Re: A 3rd try at a proposal for draft-ietf-6man-rfc4291bis-07

Lorenzo Colitti <> Mon, 06 March 2017 18:46 UTC

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From: Lorenzo Colitti <>
Date: Tue, 7 Mar 2017 03:46:01 +0900
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Subject: Re: A 3rd try at a proposal for draft-ietf-6man-rfc4291bis-07
To: David Farmer <>
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Wow. That's a lot of for what started off as a reclassification. I don't
think it's a good idea to attempt to wordsmith RFC4291 hoping that one of
the formulations we end up with will somehow reach consensus. Instead, I
would suggest another approach: see what the problems with 4291 are, *write
them down*, and only then write a document explaining what should be
changed and why.

In other words: start with a problem statement.

As for the suggestions themselves: I think allowing non-/64 prefix lengths
on any network that provides service to general purpose hosts is a bad
idea, regardless of whether it uses SLAAC, DHCPv6, or any other address
assignment protocol (no objection to manual configuration). I think it will
lead to some networks will shooting themselves in the foot, or, worse,
impairing their users' connectivity by creating subnets that are too small.

Before everyone rushes to tell me "nobody will do something that silly",
"it's not the IETF's place to prevent people from doing something stupid",
or even "I will recommend that to my competitors" - please think a little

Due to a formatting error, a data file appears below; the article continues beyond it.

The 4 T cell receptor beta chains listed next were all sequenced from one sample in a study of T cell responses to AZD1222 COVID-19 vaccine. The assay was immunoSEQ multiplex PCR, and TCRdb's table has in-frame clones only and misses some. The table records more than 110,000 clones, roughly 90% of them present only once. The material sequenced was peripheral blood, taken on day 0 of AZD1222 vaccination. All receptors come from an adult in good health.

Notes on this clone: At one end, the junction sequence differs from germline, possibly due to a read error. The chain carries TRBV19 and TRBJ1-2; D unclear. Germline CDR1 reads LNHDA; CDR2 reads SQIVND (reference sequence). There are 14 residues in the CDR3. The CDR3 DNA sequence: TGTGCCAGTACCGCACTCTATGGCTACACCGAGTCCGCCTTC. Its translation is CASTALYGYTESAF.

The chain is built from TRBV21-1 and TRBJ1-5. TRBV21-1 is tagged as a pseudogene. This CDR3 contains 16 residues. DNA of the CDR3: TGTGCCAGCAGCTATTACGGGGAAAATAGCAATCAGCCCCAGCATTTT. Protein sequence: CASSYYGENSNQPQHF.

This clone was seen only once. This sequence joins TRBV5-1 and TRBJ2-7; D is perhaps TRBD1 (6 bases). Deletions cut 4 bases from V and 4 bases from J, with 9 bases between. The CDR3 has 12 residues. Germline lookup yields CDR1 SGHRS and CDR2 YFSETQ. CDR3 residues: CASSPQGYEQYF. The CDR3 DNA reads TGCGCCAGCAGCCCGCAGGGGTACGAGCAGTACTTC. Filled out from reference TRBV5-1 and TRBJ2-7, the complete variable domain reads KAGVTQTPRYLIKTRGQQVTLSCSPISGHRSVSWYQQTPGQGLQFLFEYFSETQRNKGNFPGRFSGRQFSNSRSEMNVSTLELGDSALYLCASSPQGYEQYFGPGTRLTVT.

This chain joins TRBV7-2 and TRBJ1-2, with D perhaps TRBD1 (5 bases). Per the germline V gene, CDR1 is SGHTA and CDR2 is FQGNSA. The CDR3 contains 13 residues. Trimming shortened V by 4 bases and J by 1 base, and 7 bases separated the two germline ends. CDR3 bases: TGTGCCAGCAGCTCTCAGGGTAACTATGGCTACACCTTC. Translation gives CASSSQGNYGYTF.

bit bigger. The reality is that there are lots of networks out there, and
lots of administrators that have never read an RFC and will just copy over
whatever configuration they have from IPv4.  (I have a /24 today? Ok, so I
need to use a /120. I have DHCPv4, so I should use DHCPv6 and everything
will work. Easy!) There are also lots of host developers who are similarly
uninformed, and will just try stuff until it works, or just port whatever
code they have in IPv4 to IPv6. If we allow the boundary to change, there
is a near certainty that too-small subnets *will* be configured in some
places, and over time, host software will adapt to the lowest common
denominator. There is a very real risk end up with solutions that "mostly
work most of the time" - things like NAT traversal, and NAT keepalives -
over more robust solutions that rely on strong guarantees from the network
layer. The risk is that the IPv6 Internet will be constrained by IPv4
address scarcity even after IPv4 is gone.

It's up to us to avoid that risk. I continue to be amazed by the people on
this thread who are advocating that we run it.

On Tue, Mar 7, 2017 at 3:06 AM, David Farmer <>; wrote:

> A few more tweaks, corrections and other changes some based on feed back;
> 1. IPv6 unicast routing is 128 bits in length [BCP198]/[RFC7608], AKA not
> classful!
> 2. SLAAC is commonly used to generate unicast addresses, therefore subnet
> prefixes and IIDs are 64 bits for most address.
> 3. Explicitly allow subnet prefix lengths other than 64 bits for manually
> config and DHCPv6 while still recommending 64 bits (most code does this now
> and has since the beginning)
> 4. IIDs of 64 bit are REQUIRED for SLAAC, except when overridden by an
> IPv6-over-foo doc  (we really can't change 64 bit IIDs for SLAAC, it would
> break running code, at least not right now, maybe in the future)
> 5. Sites should get more than a single /64 [BCP157]/[RFC6177], and sites
> include mobile
> 6. Avoid other explicit exceptions or recommendations for longer prefixes,
> like RFC6164
> 7. include references to [BCP204]/[RFC7934] and [RFC6052] in the right
> places
> In the current draft, remove the 2nd paragraph of 2.4, then add the
> following sentence to the end of the first paragraph of 2.4;